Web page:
Vincent Van Gogh Painting Stolen From Dutch Museum Closed Due To Coronavirus

(Photo by ROBIN VAN LONKHUIJSEN/ANP/AFP via Getty Images)

Marlo Safi Culture Reporter
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An Amsterdam museum closed due to the coronavirus was broken into Monday during a smash-and-grab where a Vincent Van Gogh painting was stolen, the Associated Press reported.

The Singer Lauren museum announced that “The Parsonage Garden at Nuenen in Spring 1884” by Van Gogh, one of the most influential figures in western art, was stolen in the early hours of Monday, according to the Associated Press. The painting was on loan from the Groningen Museum in the Dutch city of Groningen, and the value of the painting was not immediately known, but could range between $1 to $6 million. Van Gogh’s work has been sold for millions of dollars at auction. (RELATED: Spanish Billionaire’s Prison Sentence For Smuggling Picasso Painting Out Of Spain Is Increased To Three Years)

Police are investigating the matter, but said in a statement that the thief or thieves smashed a glass door to get into the museum, which set off an alarm that sent officers rushing there, the Associated Press reported. By the time the police arrived, the painting and whoever stole it were gone.

An employee poses with displays showing artworks by Dutch artist Vincent Van Gogh, during a photocall to promote the 'Meet Vincent van Gogh' exhibition, at the South Bank centre in London on February 6, 2020. (Photo by TOLGA AKMEN/AFP via Getty Images)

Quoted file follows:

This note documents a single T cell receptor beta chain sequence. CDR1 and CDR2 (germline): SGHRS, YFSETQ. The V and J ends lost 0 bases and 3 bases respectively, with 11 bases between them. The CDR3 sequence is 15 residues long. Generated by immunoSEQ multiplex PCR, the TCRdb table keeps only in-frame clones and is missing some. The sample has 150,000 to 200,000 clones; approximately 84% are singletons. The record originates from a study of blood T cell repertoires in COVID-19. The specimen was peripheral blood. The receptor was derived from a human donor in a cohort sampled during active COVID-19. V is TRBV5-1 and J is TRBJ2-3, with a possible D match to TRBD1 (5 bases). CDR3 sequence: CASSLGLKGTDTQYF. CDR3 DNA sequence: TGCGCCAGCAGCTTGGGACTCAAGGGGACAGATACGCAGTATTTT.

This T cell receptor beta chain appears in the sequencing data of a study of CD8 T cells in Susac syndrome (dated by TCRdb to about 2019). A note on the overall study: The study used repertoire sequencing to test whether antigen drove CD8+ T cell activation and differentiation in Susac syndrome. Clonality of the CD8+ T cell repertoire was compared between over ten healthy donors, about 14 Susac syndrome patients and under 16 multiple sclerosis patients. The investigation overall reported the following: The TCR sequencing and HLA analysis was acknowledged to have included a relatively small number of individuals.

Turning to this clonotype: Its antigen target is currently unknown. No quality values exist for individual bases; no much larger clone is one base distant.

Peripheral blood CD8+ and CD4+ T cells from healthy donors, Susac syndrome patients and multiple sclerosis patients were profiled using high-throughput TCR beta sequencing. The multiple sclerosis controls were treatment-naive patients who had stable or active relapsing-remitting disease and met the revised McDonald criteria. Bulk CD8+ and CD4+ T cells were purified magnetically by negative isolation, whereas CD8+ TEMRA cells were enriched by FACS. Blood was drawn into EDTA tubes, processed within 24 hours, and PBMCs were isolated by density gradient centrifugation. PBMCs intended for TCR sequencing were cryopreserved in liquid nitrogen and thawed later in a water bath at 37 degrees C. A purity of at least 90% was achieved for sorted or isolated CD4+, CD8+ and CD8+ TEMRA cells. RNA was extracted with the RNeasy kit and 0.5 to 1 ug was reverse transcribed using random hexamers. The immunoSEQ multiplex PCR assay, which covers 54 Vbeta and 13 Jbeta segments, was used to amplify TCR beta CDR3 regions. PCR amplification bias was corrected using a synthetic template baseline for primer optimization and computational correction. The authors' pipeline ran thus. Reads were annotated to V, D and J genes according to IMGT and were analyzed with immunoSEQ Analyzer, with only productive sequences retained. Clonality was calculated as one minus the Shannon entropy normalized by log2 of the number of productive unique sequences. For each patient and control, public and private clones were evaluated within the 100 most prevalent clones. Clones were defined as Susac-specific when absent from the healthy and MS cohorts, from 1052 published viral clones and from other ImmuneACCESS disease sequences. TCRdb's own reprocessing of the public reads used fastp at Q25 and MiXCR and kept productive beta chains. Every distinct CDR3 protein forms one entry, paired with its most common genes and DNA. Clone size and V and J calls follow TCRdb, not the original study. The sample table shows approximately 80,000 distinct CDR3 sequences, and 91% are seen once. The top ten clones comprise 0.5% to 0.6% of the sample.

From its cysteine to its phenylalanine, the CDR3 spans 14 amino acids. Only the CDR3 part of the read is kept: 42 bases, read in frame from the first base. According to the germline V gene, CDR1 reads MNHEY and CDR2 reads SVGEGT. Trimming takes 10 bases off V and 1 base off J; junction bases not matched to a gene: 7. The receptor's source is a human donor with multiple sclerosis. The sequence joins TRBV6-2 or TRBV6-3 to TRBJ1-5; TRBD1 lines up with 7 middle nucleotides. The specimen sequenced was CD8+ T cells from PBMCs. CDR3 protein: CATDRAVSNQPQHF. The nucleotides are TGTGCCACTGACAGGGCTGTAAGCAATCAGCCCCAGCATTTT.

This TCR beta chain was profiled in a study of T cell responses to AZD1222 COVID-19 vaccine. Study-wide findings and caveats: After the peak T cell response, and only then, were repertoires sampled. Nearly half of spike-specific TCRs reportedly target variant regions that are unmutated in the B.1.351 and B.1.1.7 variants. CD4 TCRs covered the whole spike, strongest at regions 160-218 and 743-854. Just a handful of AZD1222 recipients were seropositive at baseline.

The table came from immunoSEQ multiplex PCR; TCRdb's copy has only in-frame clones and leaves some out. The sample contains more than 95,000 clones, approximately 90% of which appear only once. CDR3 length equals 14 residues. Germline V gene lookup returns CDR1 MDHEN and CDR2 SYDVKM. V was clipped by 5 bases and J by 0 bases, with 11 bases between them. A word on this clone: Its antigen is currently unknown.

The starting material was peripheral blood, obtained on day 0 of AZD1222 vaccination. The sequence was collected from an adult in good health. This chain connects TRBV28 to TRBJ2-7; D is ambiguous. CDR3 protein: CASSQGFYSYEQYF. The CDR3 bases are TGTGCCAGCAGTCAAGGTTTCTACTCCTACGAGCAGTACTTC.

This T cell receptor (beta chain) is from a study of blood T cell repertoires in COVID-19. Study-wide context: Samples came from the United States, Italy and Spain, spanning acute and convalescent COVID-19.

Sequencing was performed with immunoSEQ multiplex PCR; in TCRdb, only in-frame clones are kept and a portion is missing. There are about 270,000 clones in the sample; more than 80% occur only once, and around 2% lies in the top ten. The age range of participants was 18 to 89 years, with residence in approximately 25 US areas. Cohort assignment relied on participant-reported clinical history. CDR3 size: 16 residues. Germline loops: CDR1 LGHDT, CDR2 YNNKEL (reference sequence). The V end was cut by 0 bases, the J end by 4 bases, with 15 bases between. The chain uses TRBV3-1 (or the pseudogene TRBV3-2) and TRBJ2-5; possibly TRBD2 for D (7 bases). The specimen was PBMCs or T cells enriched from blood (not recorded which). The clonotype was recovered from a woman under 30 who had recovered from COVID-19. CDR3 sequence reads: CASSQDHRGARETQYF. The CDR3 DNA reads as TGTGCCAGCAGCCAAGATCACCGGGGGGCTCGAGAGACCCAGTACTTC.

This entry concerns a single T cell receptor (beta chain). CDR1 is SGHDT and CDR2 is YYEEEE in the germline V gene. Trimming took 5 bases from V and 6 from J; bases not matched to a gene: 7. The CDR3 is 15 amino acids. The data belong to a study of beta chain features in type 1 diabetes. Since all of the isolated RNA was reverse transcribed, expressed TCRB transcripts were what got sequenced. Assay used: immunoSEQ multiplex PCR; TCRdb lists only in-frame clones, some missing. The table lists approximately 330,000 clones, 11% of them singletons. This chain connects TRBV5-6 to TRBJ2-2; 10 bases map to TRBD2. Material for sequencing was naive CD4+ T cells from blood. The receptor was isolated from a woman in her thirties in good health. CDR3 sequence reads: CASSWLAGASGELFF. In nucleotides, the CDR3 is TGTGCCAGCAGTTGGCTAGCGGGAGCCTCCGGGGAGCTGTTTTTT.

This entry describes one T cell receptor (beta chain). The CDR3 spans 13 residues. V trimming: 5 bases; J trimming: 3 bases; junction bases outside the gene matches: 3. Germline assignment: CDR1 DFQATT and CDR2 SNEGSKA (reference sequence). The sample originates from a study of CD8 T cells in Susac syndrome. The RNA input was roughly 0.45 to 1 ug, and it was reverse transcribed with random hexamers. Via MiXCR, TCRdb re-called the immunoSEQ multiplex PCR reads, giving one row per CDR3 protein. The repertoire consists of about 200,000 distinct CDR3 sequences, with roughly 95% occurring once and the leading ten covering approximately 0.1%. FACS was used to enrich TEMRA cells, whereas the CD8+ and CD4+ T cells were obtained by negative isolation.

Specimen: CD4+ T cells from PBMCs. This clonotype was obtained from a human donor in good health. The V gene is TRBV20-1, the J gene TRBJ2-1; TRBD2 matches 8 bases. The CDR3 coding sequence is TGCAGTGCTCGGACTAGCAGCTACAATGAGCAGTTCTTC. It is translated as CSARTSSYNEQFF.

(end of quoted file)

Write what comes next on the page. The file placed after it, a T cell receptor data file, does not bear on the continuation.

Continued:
An employee poses with displays showing artworks by Dutch artist Vincent Van Gogh. (Photo by TOLGA AKMEN/AFP via Getty Images)

Forensics and art theft experts are studying video footage and questioning neighbors.

The stolen work is an oil painting Van Gogh created in 1884, when he was residing in Nuenen, a town in the Netherlands that he lived in between 1883 and 1885 while visiting his family in the rural area. It is 10-by-22 inches and shows a person standing on a path that cuts through a garden surrounded by trees, with a church in the background. 

“This beautiful and moving painting by one of our greatest artists stolen – removed from the community,” Jan Rudolph de Lorm, the Singer Laren museum director, said according to the Associated Press. “It is very bad for the Groninger Museum, it is very bad for the Singer, but it is terrible for us all because art exists to be seen and shared by us, the community, to enjoy to draw inspiration from and to draw comfort from, especially in these difficult times.”